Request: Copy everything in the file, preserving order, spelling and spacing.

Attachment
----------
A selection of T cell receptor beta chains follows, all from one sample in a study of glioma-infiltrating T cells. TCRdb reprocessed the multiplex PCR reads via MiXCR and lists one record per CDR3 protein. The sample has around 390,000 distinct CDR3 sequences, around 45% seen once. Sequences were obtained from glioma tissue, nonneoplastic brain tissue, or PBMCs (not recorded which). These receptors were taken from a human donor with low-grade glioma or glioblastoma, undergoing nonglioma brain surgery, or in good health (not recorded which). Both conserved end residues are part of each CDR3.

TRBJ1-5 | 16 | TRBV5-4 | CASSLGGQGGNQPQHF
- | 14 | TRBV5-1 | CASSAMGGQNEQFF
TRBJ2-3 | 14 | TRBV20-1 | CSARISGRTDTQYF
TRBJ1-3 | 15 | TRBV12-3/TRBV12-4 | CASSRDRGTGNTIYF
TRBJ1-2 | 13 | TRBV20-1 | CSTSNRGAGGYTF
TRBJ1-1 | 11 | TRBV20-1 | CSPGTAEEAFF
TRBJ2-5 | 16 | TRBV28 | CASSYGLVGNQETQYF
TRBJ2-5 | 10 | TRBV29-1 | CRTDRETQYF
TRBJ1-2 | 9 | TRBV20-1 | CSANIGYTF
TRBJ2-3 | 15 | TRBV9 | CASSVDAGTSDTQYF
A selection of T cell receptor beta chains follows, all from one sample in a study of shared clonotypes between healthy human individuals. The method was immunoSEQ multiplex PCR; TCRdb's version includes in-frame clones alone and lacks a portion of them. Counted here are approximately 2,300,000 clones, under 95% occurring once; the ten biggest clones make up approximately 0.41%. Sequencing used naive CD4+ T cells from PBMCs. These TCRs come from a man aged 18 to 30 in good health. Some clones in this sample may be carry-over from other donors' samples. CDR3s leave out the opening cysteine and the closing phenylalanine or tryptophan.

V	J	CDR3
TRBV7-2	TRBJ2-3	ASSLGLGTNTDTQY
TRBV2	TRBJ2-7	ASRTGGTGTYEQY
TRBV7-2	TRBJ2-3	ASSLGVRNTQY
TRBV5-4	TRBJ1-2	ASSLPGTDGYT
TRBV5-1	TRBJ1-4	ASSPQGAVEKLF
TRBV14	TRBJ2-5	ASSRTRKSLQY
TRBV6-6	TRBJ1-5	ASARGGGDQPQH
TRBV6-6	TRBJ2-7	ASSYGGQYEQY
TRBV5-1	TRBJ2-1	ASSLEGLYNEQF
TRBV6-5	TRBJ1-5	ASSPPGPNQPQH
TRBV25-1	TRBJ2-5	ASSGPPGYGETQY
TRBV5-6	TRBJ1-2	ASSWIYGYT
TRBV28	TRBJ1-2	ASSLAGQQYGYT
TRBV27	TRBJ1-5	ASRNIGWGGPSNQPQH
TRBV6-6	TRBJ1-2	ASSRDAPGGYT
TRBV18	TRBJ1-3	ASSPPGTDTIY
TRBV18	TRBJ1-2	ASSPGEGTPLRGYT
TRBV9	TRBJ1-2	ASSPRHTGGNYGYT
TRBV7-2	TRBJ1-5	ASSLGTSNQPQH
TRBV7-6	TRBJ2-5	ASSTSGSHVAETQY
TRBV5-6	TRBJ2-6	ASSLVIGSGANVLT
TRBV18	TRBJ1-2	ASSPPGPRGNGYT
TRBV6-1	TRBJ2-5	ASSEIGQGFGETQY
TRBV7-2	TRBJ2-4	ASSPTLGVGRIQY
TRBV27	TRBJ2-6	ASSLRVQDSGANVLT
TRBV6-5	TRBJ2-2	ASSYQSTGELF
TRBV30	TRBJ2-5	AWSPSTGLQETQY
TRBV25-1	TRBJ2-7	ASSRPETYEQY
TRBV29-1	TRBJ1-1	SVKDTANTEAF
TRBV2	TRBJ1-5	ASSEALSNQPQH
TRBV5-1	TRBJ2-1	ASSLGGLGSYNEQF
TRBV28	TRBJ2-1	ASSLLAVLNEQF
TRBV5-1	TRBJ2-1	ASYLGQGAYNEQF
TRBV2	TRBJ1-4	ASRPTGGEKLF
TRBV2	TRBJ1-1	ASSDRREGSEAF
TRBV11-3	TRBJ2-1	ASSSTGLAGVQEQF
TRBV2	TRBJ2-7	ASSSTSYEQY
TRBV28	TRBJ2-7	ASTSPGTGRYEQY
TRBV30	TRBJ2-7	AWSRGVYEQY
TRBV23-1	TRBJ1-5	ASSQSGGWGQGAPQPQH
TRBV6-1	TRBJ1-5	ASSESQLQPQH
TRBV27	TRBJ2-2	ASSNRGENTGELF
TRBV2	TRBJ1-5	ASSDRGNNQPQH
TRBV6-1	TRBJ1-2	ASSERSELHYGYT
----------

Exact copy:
A selection of T cell receptor beta chains follows, all from one sample in a study of glioma-infiltrating T cells. TCRdb reprocessed the multiplex PCR reads via MiXCR and lists one record per CDR3 protein. The sample has around 390,000 distinct CDR3 sequences, around 45% seen once. Sequences were obtained from glioma tissue, nonneoplastic brain tissue, or PBMCs (not recorded which). These receptors were taken from a human donor with low-grade glioma or glioblastoma, undergoing nonglioma brain surgery, or in good health (not recorded which). Both conserved end residues are part of each CDR3.

TRBJ1-5 | 16 | TRBV5-4 | CASSLGGQGGNQPQHF
- | 14 | TRBV5-1 | CASSAMGGQNEQFF
TRBJ2-3 | 14 | TRBV20-1 | CSARISGRTDTQYF
TRBJ1-3 | 15 | TRBV12-3/TRBV12-4 | CASSRDRGTGNTIYF
TRBJ1-2 | 13 | TRBV20-1 | CSTSNRGAGGYTF
TRBJ1-1 | 11 | TRBV20-1 | CSPGTAEEAFF
TRBJ2-5 | 16 | TRBV28 | CASSYGLVGNQETQYF
TRBJ2-5 | 10 | TRBV29-1 | CRTDRETQYF
TRBJ1-2 | 9 | TRBV20-1 | CSANIGYTF
TRBJ2-3 | 15 | TRBV9 | CASSVDAGTSDTQYF
A selection of T cell receptor beta chains follows, all from one sample in a study of shared clonotypes between healthy human individuals. The method was immunoSEQ multiplex PCR; TCRdb's version includes in-frame clones alone and lacks a portion of them. Counted here are approximately 2,300,000 clones, under 95% occurring once; the ten biggest clones make up approximately 0.41%. Sequencing used naive CD4+ T cells from PBMCs. These TCRs come from a man aged 18 to 30 in good health. Some clones in this sample may be carry-over from other donors' samples. CDR3s leave out the opening cysteine and the closing phenylalanine or tryptophan.

V	J	CDR3
TRBV7-2	TRBJ2-3	ASSLGLGTNTDTQY
TRBV2	TRBJ2-7	ASRTGGTGTYEQY
TRBV7-2	TRBJ2-3	ASSLGVRNTQY
TRBV5-4	TRBJ1-2	ASSLPGTDGYT
TRBV5-1	TRBJ1-4	ASSPQGAVEKLF
TRBV14	TRBJ2-5	ASSRTRKSLQY
TRBV6-6	TRBJ1-5	ASARGGGDQPQH
TRBV6-6	TRBJ2-7	ASSYGGQYEQY
TRBV5-1	TRBJ2-1	ASSLEGLYNEQF
TRBV6-5	TRBJ1-5	ASSPPGPNQPQH
TRBV25-1	TRBJ2-5	ASSGPPGYGETQY
TRBV5-6	TRBJ1-2	ASSWIYGYT
TRBV28	TRBJ1-2	ASSLAGQQYGYT
TRBV27	TRBJ1-5	ASRNIGWGGPSNQPQH
TRBV6-6	TRBJ1-2	ASSRDAPGGYT
TRBV18	TRBJ1-3	ASSPPGTDTIY
TRBV18	TRBJ1-2	ASSPGEGTPLRGYT
TRBV9	TRBJ1-2	ASSPRHTGGNYGYT
TRBV7-2	TRBJ1-5	ASSLGTSNQPQH
TRBV7-6	TRBJ2-5	ASSTSGSHVAETQY
TRBV5-6	TRBJ2-6	ASSLVIGSGANVLT
TRBV18	TRBJ1-2	ASSPPGPRGNGYT
TRBV6-1	TRBJ2-5	ASSEIGQGFGETQY
TRBV7-2	TRBJ2-4	ASSPTLGVGRIQY
TRBV27	TRBJ2-6	ASSLRVQDSGANVLT
TRBV6-5	TRBJ2-2	ASSYQSTGELF
TRBV30	TRBJ2-5	AWSPSTGLQETQY
TRBV25-1	TRBJ2-7	ASSRPETYEQY
TRBV29-1	TRBJ1-1	SVKDTANTEAF
TRBV2	TRBJ1-5	ASSEALSNQPQH
TRBV5-1	TRBJ2-1	ASSLGGLGSYNEQF
TRBV28	TRBJ2-1	ASSLLAVLNEQF
TRBV5-1	TRBJ2-1	ASYLGQGAYNEQF
TRBV2	TRBJ1-4	ASRPTGGEKLF
TRBV2	TRBJ1-1	ASSDRREGSEAF
TRBV11-3	TRBJ2-1	ASSSTGLAGVQEQF
TRBV2	TRBJ2-7	ASSSTSYEQY
TRBV28	TRBJ2-7	ASTSPGTGRYEQY
TRBV30	TRBJ2-7	AWSRGVYEQY
TRBV23-1	TRBJ1-5	ASSQSGGWGQGAPQPQH
TRBV6-1	TRBJ1-5	ASSESQLQPQH
TRBV27	TRBJ2-2	ASSNRGENTGELF
TRBV2	TRBJ1-5	ASSDRGNNQPQH
TRBV6-1	TRBJ1-2	ASSERSELHYGYT